In the course its development, IXP Filter Check has identified major filtering misconfigurations at three IXPs including a month-long RPKI filter outage at one of the world’s largest IXPs. By detecting these problems, IXP Filter Check enabled cooperating route server administrators to fix their route filtering and also validated the need for third party technical review of route server filtering.

What is IXP Filter Check?

Essentially, IXP Filter Check is a table of metrics observed in BGP messages collected by PCH at various IXPs in the previous day. The table (see below) reports the unique number of prefix/origin pairs, messages that were RPKI invalid, or those lacking a route object (IRR registration) at the time of collection, as well as prefixes and ASNs that are either bogons or on Spamhaus droplists.

Note that acting on Spamhaus droplists is not a MANRS IXP requirement, but after last year’s experience of removing Bitcanal from IXPs, we felt it was important to include reports of questionable routing to the IXPs.

One can click on an IXP to see the individual prefixes being reported as potentially problematic. In that view, one can expand each prefix to reveal recent raw BGP messages which include timestamp and BGP community information as depicted below:

Finally, one can click on either the RPKI or IRR assessment (“INVALID_ASN” or “VALID” in the example above) to be taken to an external source to verify the claim.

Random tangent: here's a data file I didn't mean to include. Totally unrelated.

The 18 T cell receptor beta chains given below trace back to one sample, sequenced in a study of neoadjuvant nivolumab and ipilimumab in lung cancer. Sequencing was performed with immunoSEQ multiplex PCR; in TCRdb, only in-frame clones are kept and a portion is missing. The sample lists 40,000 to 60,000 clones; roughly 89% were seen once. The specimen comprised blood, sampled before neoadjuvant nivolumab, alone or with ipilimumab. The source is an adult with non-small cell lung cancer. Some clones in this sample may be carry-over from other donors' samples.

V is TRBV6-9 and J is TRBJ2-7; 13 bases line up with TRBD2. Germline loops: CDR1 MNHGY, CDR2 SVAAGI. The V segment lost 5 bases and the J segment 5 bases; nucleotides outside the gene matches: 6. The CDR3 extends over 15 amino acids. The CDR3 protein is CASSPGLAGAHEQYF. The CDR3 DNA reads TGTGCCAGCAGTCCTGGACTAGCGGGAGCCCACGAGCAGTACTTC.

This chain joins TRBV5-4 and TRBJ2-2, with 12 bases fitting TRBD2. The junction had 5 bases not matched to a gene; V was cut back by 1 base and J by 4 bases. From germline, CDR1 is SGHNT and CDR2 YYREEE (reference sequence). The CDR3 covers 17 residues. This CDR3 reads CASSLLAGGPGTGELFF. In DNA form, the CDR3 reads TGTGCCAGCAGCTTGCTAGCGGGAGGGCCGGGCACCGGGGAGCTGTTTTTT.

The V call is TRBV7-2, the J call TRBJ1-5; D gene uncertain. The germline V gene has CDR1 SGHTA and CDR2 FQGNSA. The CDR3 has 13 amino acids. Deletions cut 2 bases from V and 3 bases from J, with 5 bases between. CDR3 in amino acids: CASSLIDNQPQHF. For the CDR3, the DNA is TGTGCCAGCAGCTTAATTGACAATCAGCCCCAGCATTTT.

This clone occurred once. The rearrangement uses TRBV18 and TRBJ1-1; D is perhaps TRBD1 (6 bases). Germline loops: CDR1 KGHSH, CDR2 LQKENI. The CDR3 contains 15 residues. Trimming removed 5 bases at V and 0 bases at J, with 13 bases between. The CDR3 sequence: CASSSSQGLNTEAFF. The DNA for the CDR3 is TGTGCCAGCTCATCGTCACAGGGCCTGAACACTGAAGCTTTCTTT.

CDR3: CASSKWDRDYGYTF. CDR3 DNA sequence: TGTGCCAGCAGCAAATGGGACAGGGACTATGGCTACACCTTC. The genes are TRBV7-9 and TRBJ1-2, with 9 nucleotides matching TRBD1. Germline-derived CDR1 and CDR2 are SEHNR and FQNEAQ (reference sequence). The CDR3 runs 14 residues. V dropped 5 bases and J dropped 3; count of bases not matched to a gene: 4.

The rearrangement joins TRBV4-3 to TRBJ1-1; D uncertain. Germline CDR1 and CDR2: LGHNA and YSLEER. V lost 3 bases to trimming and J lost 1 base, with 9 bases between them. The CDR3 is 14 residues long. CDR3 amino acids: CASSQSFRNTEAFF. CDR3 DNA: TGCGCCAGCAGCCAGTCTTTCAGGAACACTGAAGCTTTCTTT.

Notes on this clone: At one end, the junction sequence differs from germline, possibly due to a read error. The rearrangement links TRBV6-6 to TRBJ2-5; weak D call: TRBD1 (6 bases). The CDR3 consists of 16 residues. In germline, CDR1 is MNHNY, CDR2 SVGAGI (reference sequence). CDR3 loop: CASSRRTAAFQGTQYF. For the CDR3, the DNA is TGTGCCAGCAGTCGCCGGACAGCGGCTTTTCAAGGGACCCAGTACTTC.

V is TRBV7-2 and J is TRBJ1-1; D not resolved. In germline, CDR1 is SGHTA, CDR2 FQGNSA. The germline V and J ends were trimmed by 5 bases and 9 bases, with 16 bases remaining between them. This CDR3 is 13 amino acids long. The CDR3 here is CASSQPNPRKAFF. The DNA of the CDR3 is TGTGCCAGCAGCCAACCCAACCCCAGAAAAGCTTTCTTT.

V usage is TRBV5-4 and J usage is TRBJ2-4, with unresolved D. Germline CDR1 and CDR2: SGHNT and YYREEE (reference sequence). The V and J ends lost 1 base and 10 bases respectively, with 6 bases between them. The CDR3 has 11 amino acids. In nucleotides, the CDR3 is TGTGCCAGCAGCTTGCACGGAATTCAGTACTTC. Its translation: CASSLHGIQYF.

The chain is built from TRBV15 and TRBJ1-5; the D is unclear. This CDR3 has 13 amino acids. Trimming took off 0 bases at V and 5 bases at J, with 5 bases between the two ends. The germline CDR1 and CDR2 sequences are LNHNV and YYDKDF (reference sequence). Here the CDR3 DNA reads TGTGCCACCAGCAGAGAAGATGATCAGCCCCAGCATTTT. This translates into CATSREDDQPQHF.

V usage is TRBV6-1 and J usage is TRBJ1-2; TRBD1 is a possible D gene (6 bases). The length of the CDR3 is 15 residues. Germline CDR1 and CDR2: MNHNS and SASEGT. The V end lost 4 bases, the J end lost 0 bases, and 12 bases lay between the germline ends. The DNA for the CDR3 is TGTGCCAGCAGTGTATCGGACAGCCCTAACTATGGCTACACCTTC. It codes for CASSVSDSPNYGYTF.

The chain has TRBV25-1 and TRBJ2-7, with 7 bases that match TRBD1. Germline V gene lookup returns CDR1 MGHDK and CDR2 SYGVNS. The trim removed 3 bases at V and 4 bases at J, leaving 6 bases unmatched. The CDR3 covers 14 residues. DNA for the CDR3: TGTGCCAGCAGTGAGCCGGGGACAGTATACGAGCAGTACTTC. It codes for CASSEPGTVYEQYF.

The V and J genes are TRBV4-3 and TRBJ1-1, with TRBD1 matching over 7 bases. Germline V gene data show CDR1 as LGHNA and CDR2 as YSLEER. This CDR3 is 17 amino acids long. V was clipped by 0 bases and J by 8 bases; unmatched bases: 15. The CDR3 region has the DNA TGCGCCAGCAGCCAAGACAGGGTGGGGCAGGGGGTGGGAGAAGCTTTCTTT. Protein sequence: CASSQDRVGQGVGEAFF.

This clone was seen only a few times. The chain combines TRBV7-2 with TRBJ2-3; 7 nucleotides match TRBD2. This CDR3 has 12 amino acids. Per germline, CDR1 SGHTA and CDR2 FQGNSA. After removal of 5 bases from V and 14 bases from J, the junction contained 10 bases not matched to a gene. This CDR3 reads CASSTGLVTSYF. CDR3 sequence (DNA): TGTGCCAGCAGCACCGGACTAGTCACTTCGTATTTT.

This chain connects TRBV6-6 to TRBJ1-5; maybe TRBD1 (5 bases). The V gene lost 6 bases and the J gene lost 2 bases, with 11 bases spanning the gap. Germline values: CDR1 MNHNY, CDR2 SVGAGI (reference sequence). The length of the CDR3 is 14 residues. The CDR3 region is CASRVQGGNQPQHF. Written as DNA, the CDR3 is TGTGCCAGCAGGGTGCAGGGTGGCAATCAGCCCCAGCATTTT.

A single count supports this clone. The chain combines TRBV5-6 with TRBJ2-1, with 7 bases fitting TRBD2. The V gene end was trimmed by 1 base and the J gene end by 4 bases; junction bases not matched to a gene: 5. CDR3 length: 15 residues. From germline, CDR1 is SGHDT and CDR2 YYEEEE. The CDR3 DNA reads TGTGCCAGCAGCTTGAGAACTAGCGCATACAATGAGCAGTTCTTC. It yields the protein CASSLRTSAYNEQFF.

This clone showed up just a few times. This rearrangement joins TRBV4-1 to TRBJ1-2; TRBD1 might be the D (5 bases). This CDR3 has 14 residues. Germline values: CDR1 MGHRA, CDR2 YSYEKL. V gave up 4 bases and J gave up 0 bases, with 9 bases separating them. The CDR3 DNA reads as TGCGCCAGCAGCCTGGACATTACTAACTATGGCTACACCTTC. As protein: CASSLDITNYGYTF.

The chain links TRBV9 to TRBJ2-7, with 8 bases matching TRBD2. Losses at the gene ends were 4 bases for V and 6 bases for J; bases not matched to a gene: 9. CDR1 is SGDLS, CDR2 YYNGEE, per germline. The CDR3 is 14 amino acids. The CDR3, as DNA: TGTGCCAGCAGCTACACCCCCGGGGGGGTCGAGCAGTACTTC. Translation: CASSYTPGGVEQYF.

The IXP program is an important component of the MANRS initiative that strives to prevent Internet disruptions caused by adverse routing incidents. It is no longer an unthinkable goal for all Tier 1 carriers and major IXPs to drop invalid RPKI messages.

Moreover, if your organization hasn’t created Route Origin Authorizations (ROAs) for its routes, please consider doing so. This will help enable RPKI filtering to prevent routes from being affected during a routing mishap. Find your regional RIR (listed below) and follow their instructions for creating ROAs.

Oracle is committed to helping make the Internet safer and more secure for enterprises and global users and we are proud to contribute this tool to assist IXPs in improving routing security. We thank PCH and the Internet Society for being strong partners in these efforts.

Building Trust Improving Technical Security Mutually Agreed Norms for Routing Security (MANRS)

Verisign Joins MANRS to Further Security, Stability and Resiliency of the Internet Routing System

[Editor’s Note: This post originally appeared on the MANRS blog.]

Verisign, a renowned security solutions provider and a DNS registry and root server operator, demonstrated its commitment to ensuring that the global routing system becomes more secure by joining Mutually Agreed Norms for Routing Security (MANRS) today.

To create a sustainable technical and business environment, organizations must work together to address the challenges of the Internet’s routing system. Deploying small measures, like those defined in the MANRS Actions, can make a big difference. MANRS provides added value for the network operator and its customers: better protection against traffic anomalies caused by misconfigurations; cleaner setups resulting in easier troubleshooting and lower time-to-resolution (TTR); improved peering conditions; and opportunities for valuable collaboration with other operators through a discussion forum and professional network. Many MANRS participants even go beyond these baseline actions, leading the group of participants and encouraging further collaboration.